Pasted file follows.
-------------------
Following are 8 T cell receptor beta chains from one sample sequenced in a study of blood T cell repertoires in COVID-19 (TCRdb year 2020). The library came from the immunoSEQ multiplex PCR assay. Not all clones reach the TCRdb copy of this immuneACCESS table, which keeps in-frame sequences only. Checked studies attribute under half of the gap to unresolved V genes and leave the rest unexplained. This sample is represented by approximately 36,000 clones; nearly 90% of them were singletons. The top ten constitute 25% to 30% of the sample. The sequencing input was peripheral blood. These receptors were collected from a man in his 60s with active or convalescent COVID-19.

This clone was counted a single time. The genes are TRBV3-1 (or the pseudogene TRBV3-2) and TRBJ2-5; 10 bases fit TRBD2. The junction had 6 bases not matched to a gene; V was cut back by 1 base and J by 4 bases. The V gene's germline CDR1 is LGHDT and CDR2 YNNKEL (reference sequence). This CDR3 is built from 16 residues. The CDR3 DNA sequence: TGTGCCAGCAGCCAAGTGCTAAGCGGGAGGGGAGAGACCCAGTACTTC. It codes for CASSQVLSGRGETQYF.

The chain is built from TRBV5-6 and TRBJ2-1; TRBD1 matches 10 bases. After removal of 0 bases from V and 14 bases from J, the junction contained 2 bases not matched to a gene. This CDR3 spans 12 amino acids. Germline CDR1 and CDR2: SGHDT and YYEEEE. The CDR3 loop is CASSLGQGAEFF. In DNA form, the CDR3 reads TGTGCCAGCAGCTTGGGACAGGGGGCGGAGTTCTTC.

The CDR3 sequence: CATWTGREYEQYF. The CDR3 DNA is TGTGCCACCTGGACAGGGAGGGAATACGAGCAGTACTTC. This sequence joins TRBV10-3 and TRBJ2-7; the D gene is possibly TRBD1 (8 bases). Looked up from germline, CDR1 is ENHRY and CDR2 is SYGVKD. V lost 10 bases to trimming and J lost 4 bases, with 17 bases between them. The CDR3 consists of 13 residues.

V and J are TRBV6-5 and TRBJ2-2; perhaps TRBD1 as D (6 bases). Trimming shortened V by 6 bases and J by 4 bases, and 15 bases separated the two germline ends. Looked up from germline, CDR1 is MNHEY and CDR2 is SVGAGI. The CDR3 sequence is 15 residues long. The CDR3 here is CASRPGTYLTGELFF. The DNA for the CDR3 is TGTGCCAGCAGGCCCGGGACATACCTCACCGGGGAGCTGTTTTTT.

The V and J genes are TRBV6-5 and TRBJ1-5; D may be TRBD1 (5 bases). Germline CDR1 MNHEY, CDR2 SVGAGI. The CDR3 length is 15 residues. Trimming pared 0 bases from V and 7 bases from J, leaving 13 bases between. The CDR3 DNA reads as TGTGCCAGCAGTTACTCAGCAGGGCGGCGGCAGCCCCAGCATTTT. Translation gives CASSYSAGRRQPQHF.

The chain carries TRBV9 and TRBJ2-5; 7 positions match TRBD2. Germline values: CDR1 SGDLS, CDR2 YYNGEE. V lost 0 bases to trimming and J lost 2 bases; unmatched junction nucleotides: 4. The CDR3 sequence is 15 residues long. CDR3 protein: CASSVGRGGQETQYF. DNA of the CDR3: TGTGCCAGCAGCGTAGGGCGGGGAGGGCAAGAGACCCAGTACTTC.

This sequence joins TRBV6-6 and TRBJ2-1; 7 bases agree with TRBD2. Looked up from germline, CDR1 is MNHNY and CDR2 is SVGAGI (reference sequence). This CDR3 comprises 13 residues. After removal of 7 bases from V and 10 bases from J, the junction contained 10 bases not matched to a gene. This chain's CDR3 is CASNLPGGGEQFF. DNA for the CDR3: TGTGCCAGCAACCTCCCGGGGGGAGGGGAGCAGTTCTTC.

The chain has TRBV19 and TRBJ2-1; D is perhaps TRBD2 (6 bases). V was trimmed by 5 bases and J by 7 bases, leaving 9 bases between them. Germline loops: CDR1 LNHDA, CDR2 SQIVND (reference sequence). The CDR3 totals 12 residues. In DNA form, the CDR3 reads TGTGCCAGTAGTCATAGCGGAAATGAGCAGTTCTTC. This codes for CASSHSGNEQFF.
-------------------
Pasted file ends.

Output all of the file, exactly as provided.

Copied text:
Following are 8 T cell receptor beta chains from one sample sequenced in a study of blood T cell repertoires in COVID-19 (TCRdb year 2020). The library came from the immunoSEQ multiplex PCR assay. Not all clones reach the TCRdb copy of this immuneACCESS table, which keeps in-frame sequences only. Checked studies attribute under half of the gap to unresolved V genes and leave the rest unexplained. This sample is represented by approximately 36,000 clones; nearly 90% of them were singletons. The top ten constitute 25% to 30% of the sample. The sequencing input was peripheral blood. These receptors were collected from a man in his 60s with active or convalescent COVID-19.

This clone was counted a single time. The genes are TRBV3-1 (or the pseudogene TRBV3-2) and TRBJ2-5; 10 bases fit TRBD2. The junction had 6 bases not matched to a gene; V was cut back by 1 base and J by 4 bases. The V gene's germline CDR1 is LGHDT and CDR2 YNNKEL (reference sequence). This CDR3 is built from 16 residues. The CDR3 DNA sequence: TGTGCCAGCAGCCAAGTGCTAAGCGGGAGGGGAGAGACCCAGTACTTC. It codes for CASSQVLSGRGETQYF.

The chain is built from TRBV5-6 and TRBJ2-1; TRBD1 matches 10 bases. After removal of 0 bases from V and 14 bases from J, the junction contained 2 bases not matched to a gene. This CDR3 spans 12 amino acids. Germline CDR1 and CDR2: SGHDT and YYEEEE. The CDR3 loop is CASSLGQGAEFF. In DNA form, the CDR3 reads TGTGCCAGCAGCTTGGGACAGGGGGCGGAGTTCTTC.

The CDR3 sequence: CATWTGREYEQYF. The CDR3 DNA is TGTGCCACCTGGACAGGGAGGGAATACGAGCAGTACTTC. This sequence joins TRBV10-3 and TRBJ2-7; the D gene is possibly TRBD1 (8 bases). Looked up from germline, CDR1 is ENHRY and CDR2 is SYGVKD. V lost 10 bases to trimming and J lost 4 bases, with 17 bases between them. The CDR3 consists of 13 residues.

V and J are TRBV6-5 and TRBJ2-2; perhaps TRBD1 as D (6 bases). Trimming shortened V by 6 bases and J by 4 bases, and 15 bases separated the two germline ends. Looked up from germline, CDR1 is MNHEY and CDR2 is SVGAGI. The CDR3 sequence is 15 residues long. The CDR3 here is CASRPGTYLTGELFF. The DNA for the CDR3 is TGTGCCAGCAGGCCCGGGACATACCTCACCGGGGAGCTGTTTTTT.

The V and J genes are TRBV6-5 and TRBJ1-5; D may be TRBD1 (5 bases). Germline CDR1 MNHEY, CDR2 SVGAGI. The CDR3 length is 15 residues. Trimming pared 0 bases from V and 7 bases from J, leaving 13 bases between. The CDR3 DNA reads as TGTGCCAGCAGTTACTCAGCAGGGCGGCGGCAGCCCCAGCATTTT. Translation gives CASSYSAGRRQPQHF.

The chain carries TRBV9 and TRBJ2-5; 7 positions match TRBD2. Germline values: CDR1 SGDLS, CDR2 YYNGEE. V lost 0 bases to trimming and J lost 2 bases; unmatched junction nucleotides: 4. The CDR3 sequence is 15 residues long. CDR3 protein: CASSVGRGGQETQYF. DNA of the CDR3: TGTGCCAGCAGCGTAGGGCGGGGAGGGCAAGAGACCCAGTACTTC.

This sequence joins TRBV6-6 and TRBJ2-1; 7 bases agree with TRBD2. Looked up from germline, CDR1 is MNHNY and CDR2 is SVGAGI (reference sequence). This CDR3 comprises 13 residues. After removal of 7 bases from V and 10 bases from J, the junction contained 10 bases not matched to a gene. This chain's CDR3 is CASNLPGGGEQFF. DNA for the CDR3: TGTGCCAGCAACCTCCCGGGGGGAGGGGAGCAGTTCTTC.

The chain has TRBV19 and TRBJ2-1; D is perhaps TRBD2 (6 bases). V was trimmed by 5 bases and J by 7 bases, leaving 9 bases between them. Germline loops: CDR1 LNHDA, CDR2 SQIVND (reference sequence). The CDR3 totals 12 residues. In DNA form, the CDR3 reads TGTGCCAGTAGTCATAGCGGAAATGAGCAGTTCTTC. This codes for CASSHSGNEQFF.